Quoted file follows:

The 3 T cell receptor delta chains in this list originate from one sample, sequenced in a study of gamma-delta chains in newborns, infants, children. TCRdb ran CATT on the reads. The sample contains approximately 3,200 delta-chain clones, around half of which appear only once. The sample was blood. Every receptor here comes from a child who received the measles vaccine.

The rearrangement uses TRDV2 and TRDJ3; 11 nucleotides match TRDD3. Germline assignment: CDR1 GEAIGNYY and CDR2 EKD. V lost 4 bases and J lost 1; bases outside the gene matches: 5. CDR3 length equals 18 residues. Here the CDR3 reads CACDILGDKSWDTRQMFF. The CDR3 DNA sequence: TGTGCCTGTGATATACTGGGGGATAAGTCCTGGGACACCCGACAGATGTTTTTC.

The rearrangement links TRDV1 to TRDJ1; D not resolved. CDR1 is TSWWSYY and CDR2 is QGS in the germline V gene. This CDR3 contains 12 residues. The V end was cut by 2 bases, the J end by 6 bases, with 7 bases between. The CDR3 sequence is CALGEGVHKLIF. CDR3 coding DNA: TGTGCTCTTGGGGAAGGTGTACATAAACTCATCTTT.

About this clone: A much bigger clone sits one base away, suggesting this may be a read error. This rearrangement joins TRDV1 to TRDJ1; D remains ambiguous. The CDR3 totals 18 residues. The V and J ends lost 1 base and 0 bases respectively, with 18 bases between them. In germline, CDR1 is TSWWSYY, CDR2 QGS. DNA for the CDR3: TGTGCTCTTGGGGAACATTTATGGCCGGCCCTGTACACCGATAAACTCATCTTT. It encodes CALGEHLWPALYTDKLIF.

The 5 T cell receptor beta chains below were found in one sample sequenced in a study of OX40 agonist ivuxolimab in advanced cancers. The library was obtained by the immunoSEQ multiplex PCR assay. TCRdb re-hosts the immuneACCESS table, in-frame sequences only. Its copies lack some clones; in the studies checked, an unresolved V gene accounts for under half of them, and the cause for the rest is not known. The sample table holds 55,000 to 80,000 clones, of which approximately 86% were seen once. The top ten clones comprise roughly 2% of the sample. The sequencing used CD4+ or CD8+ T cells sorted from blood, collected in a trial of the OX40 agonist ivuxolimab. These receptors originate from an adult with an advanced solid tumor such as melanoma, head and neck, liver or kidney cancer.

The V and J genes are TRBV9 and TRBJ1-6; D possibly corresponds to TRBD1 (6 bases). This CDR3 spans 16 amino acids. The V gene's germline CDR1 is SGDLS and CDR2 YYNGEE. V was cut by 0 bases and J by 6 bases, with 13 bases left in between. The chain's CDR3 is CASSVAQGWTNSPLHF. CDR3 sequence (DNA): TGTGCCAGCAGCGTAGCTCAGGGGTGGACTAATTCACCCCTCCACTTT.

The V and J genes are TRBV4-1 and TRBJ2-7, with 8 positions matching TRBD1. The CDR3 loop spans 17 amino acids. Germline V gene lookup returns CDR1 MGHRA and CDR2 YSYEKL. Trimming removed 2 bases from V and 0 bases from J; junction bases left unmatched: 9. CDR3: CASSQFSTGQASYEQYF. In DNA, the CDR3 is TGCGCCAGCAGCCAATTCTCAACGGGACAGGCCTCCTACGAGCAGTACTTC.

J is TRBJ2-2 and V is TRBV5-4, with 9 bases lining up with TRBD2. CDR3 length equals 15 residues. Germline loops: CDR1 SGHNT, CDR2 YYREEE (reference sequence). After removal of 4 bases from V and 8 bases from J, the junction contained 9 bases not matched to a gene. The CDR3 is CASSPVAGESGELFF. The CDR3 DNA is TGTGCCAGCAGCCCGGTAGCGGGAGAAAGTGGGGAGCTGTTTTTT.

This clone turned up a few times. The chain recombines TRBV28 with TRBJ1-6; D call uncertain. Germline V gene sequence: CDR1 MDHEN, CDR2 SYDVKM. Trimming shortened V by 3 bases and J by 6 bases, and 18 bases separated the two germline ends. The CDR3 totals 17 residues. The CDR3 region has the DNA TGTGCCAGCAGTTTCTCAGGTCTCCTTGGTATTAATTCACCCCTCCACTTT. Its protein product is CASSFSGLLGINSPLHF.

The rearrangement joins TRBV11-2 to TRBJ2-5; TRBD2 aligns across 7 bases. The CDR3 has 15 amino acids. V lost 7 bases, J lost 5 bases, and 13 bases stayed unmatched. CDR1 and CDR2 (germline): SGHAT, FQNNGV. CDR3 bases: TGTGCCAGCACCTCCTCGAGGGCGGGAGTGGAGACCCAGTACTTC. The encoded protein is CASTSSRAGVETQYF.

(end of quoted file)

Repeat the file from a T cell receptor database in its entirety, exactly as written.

The 3 T cell receptor delta chains in this list originate from one sample, sequenced in a study of gamma-delta chains in newborns, infants, children. TCRdb ran CATT on the reads. The sample contains approximately 3,200 delta-chain clones, around half of which appear only once. The sample was blood. Every receptor here comes from a child who received the measles vaccine.

The rearrangement uses TRDV2 and TRDJ3; 11 nucleotides match TRDD3. Germline assignment: CDR1 GEAIGNYY and CDR2 EKD. V lost 4 bases and J lost 1; bases outside the gene matches: 5. CDR3 length equals 18 residues. Here the CDR3 reads CACDILGDKSWDTRQMFF. The CDR3 DNA sequence: TGTGCCTGTGATATACTGGGGGATAAGTCCTGGGACACCCGACAGATGTTTTTC.

The rearrangement links TRDV1 to TRDJ1; D not resolved. CDR1 is TSWWSYY and CDR2 is QGS in the germline V gene. This CDR3 contains 12 residues. The V end was cut by 2 bases, the J end by 6 bases, with 7 bases between. The CDR3 sequence is CALGEGVHKLIF. CDR3 coding DNA: TGTGCTCTTGGGGAAGGTGTACATAAACTCATCTTT.

About this clone: A much bigger clone sits one base away, suggesting this may be a read error. This rearrangement joins TRDV1 to TRDJ1; D remains ambiguous. The CDR3 totals 18 residues. The V and J ends lost 1 base and 0 bases respectively, with 18 bases between them. In germline, CDR1 is TSWWSYY, CDR2 QGS. DNA for the CDR3: TGTGCTCTTGGGGAACATTTATGGCCGGCCCTGTACACCGATAAACTCATCTTT. It encodes CALGEHLWPALYTDKLIF.

The 5 T cell receptor beta chains below were found in one sample sequenced in a study of OX40 agonist ivuxolimab in advanced cancers. The library was obtained by the immunoSEQ multiplex PCR assay. TCRdb re-hosts the immuneACCESS table, in-frame sequences only. Its copies lack some clones; in the studies checked, an unresolved V gene accounts for under half of them, and the cause for the rest is not known. The sample table holds 55,000 to 80,000 clones, of which approximately 86% were seen once. The top ten clones comprise roughly 2% of the sample. The sequencing used CD4+ or CD8+ T cells sorted from blood, collected in a trial of the OX40 agonist ivuxolimab. These receptors originate from an adult with an advanced solid tumor such as melanoma, head and neck, liver or kidney cancer.

The V and J genes are TRBV9 and TRBJ1-6; D possibly corresponds to TRBD1 (6 bases). This CDR3 spans 16 amino acids. The V gene's germline CDR1 is SGDLS and CDR2 YYNGEE. V was cut by 0 bases and J by 6 bases, with 13 bases left in between. The chain's CDR3 is CASSVAQGWTNSPLHF. CDR3 sequence (DNA): TGTGCCAGCAGCGTAGCTCAGGGGTGGACTAATTCACCCCTCCACTTT.

The V and J genes are TRBV4-1 and TRBJ2-7, with 8 positions matching TRBD1. The CDR3 loop spans 17 amino acids. Germline V gene lookup returns CDR1 MGHRA and CDR2 YSYEKL. Trimming removed 2 bases from V and 0 bases from J; junction bases left unmatched: 9. CDR3: CASSQFSTGQASYEQYF. In DNA, the CDR3 is TGCGCCAGCAGCCAATTCTCAACGGGACAGGCCTCCTACGAGCAGTACTTC.

J is TRBJ2-2 and V is TRBV5-4, with 9 bases lining up with TRBD2. CDR3 length equals 15 residues. Germline loops: CDR1 SGHNT, CDR2 YYREEE (reference sequence). After removal of 4 bases from V and 8 bases from J, the junction contained 9 bases not matched to a gene. The CDR3 is CASSPVAGESGELFF. The CDR3 DNA is TGTGCCAGCAGCCCGGTAGCGGGAGAAAGTGGGGAGCTGTTTTTT.

This clone turned up a few times. The chain recombines TRBV28 with TRBJ1-6; D call uncertain. Germline V gene sequence: CDR1 MDHEN, CDR2 SYDVKM. Trimming shortened V by 3 bases and J by 6 bases, and 18 bases separated the two germline ends. The CDR3 totals 17 residues. The CDR3 region has the DNA TGTGCCAGCAGTTTCTCAGGTCTCCTTGGTATTAATTCACCCCTCCACTTT. Its protein product is CASSFSGLLGINSPLHF.

The rearrangement joins TRBV11-2 to TRBJ2-5; TRBD2 aligns across 7 bases. The CDR3 has 15 amino acids. V lost 7 bases, J lost 5 bases, and 13 bases stayed unmatched. CDR1 and CDR2 (germline): SGHAT, FQNNGV. CDR3 bases: TGTGCCAGCACCTCCTCGAGGGCGGGAGTGGAGACCCAGTACTTC. The encoded protein is CASTSSRAGVETQYF.